Germany: Most German astronomy departments speak English at the graduate level, especially at the various famous Max Planck Institutes in Bonn, Munich, and Heidelberg. There are different focuses between MPI instututes. Bonn, for example, is an institute for radio astronomy. A PhD here takes about three years to complete, and there is a student stipend.
Netherlands: A small country that packs quite the astronomy punch (more Dutch PhD students secure prestigious fellowships in the USA per capita after their PhD than any other country!), the astronomy departments in the Netherlands are members of NOVA, making the organization’s webpage a great place to start. The members of NOVA are the universities of Amsterdam, Groningen, Leiden, and Nijmegen. A PhD program here takes four years to complete, with the additional benefit that you count not as a student but a researcher, and are paid a civil servant’s wage accordingly.
Other schools and countries worth mentioning: CEA Saclay and Marseille in France, ETH Zurich in Switzerland, DARK Copenhagen in Denmark, and many others. So beyond this general overview, how do you figure out which universities to apply to and how do you find more information if you’re interested in countries I didn’t list? Well, beyond asking professors at your home institution (which you should do even when applying just in the US), by looking at the institutions of the authors in journal articles and Astrobites posts in your area(s) of interest is an excellent way to start. A university where people are churning out papers on topics that interest you is likely a good place to be! Additionally, the AAS job register website has a section for “pre-doctoral/graduate positions” worth investigating, and is updated monthly.
The Application Process
The biggest difference in applying for a PhD at European institutions is that while in the US, you are often applying to a university and sorting out who your adviser will be later, most institutions in Europe are looking for someone to work on a specific job or topic that will culminate with a PhD (with one or two exceptions, such as the Institute of Astronomy in Cambridge. This isn’t to say one’s PhD thesis is going to necessarily resemble what you were originally hired to do — something that often doesn’t happen in all countries! — but what your research will entail tends to be more specific at the start.
When a PhD position is available it is usually listed on an astronomy department’s website. There is an increasing drive for departments to list all positions for the year in the autumn for people to start the following year, but some departments will list positions throughout the year as they become available. Deadlines can be early compared to American schools, with the earliest in mid-October (but many in November and December). The application usually consists of the same elements in an application to an American program: letters of recommendation, a transcript of grades, and a personal statement. Note that it does not include Physics GRE scores or other standardized tests, and with rare exceptions most schools do not have an application fee.
The main difference in the application process is that if all goes well you will be shortlisted and asked for an interview, either via Skype or in person, where you visit the institution for a few days. These interviews will generally consist of a short (~10 minute) talk about your M.Sc. research, followed by an interview of around a half hour with one or several people from the institute (one of whom is your potential future adviser). Questions can vary but often cover topics such as your previous coursework, what you accomplished during your M.Sc., and sometimes even a few general questions on your future topic, just to see how you think. There is usually time for you to ask questions about the program itself, so definitely ask!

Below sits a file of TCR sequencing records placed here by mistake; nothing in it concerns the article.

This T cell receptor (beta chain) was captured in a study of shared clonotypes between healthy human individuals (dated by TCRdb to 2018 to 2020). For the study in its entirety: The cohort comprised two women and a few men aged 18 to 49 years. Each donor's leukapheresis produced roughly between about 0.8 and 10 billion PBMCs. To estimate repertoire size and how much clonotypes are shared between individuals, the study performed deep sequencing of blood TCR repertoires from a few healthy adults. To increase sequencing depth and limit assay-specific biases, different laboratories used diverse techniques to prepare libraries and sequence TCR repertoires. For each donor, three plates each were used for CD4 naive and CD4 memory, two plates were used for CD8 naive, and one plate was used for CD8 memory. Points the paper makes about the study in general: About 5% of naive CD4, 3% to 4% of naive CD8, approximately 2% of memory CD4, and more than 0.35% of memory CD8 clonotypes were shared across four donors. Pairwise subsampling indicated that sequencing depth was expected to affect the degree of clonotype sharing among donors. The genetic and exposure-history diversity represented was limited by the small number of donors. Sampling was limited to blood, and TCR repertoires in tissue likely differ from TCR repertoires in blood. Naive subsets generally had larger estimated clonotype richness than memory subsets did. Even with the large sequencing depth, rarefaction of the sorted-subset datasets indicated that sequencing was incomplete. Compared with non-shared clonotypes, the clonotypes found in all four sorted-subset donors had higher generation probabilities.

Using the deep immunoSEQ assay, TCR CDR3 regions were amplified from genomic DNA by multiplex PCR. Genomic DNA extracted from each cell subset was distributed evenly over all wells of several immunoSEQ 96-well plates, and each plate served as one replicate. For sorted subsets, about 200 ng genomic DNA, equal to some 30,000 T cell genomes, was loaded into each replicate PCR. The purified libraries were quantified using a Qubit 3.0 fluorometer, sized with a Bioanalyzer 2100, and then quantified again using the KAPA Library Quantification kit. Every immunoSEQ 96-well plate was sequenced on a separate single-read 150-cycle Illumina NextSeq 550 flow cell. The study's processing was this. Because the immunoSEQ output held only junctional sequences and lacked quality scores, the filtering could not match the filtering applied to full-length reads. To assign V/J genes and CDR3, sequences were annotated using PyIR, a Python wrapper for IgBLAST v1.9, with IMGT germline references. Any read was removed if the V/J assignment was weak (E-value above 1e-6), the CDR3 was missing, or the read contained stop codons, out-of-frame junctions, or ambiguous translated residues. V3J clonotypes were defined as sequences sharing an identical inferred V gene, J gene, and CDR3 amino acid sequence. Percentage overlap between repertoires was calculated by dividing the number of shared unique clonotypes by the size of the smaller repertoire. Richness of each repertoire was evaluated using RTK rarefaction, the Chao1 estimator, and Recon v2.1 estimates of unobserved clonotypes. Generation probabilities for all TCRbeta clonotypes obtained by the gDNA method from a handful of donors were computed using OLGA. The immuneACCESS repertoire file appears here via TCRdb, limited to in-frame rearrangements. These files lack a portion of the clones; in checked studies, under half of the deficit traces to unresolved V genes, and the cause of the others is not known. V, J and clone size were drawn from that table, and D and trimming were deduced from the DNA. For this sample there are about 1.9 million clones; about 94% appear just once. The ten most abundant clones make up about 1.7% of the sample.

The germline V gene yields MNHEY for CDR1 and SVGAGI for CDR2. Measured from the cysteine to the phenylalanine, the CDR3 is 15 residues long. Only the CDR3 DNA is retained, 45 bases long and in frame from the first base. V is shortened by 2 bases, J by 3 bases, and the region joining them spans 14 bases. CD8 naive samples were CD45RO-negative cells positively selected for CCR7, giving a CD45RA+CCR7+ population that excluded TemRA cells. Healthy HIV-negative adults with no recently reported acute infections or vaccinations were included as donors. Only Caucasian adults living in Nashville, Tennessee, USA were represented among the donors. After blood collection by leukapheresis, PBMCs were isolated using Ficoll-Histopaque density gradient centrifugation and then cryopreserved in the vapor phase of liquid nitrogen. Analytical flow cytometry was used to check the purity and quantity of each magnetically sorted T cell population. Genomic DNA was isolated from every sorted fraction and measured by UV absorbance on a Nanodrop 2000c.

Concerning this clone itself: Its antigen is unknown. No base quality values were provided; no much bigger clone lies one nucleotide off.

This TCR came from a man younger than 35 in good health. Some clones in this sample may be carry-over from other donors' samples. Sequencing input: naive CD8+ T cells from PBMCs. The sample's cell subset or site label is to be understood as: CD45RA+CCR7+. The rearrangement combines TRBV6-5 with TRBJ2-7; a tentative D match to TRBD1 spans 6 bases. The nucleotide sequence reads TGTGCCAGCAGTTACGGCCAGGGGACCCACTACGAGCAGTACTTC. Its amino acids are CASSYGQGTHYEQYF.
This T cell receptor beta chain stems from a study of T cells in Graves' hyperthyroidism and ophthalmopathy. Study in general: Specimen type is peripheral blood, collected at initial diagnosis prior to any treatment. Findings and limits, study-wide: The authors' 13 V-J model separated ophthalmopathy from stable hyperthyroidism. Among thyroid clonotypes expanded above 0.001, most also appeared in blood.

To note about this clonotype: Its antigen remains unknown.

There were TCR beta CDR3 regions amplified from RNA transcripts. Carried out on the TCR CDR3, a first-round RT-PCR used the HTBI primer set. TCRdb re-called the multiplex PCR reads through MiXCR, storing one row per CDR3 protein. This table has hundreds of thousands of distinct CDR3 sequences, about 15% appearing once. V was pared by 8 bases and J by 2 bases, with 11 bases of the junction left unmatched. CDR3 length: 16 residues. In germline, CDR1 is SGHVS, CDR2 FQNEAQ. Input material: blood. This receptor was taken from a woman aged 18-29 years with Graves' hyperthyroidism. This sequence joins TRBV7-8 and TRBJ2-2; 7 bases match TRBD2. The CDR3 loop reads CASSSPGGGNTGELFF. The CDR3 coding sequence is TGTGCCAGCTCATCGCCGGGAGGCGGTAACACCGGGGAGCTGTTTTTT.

Finally, if all goes well and you have an acceptance in hand (often as early as February), the amount of time you have to accept it varies by institution and situation. Often this is negotiable if you’re still waiting for other offers, as is your start date.
By the way, here is yet another method beyond applying to the department that deserves a few words: applying for a fellowship for your PhD. Many countries have some money set aside for graduate school studies that US citizens are also eligible for (such as the Gates and Churchill scholarships for Cambridge and the Rhodes Scholarship for Oxford in the UK), though these can be very competitive. The deadline for many of these will be early, and particularly with some, you need to actually apply through your undergraduate institution and have their support, so best to start the summer before, after your junior year (or spring before the fall when you need to apply).
I cannot begin to describe how happy I am having chosen to do my PhD abroad: after applying to various schools in the Netherlands, the UK, and Germany and interviewing at a handful of them, I ended up starting my PhD at the University of Amsterdam a little under three years ago now. I love living here- Amsterdam is an incredible city with an astronomy department filled with wonderful colleagues from all over the world, and I am working in a sub-field (low-frequency radio and transient searches) that is far more limited in the USA. I’m glad I took the leap to come here!
Once again, this is a post that relies mainly on my personal experiences and those of others who have applied in recent years, and while it’s hopefully a great place to start, I do not pretend it is an exhaustive report. If you see something here that you find incorrect, or some important details to add, please contact us and we will update this post accordingly!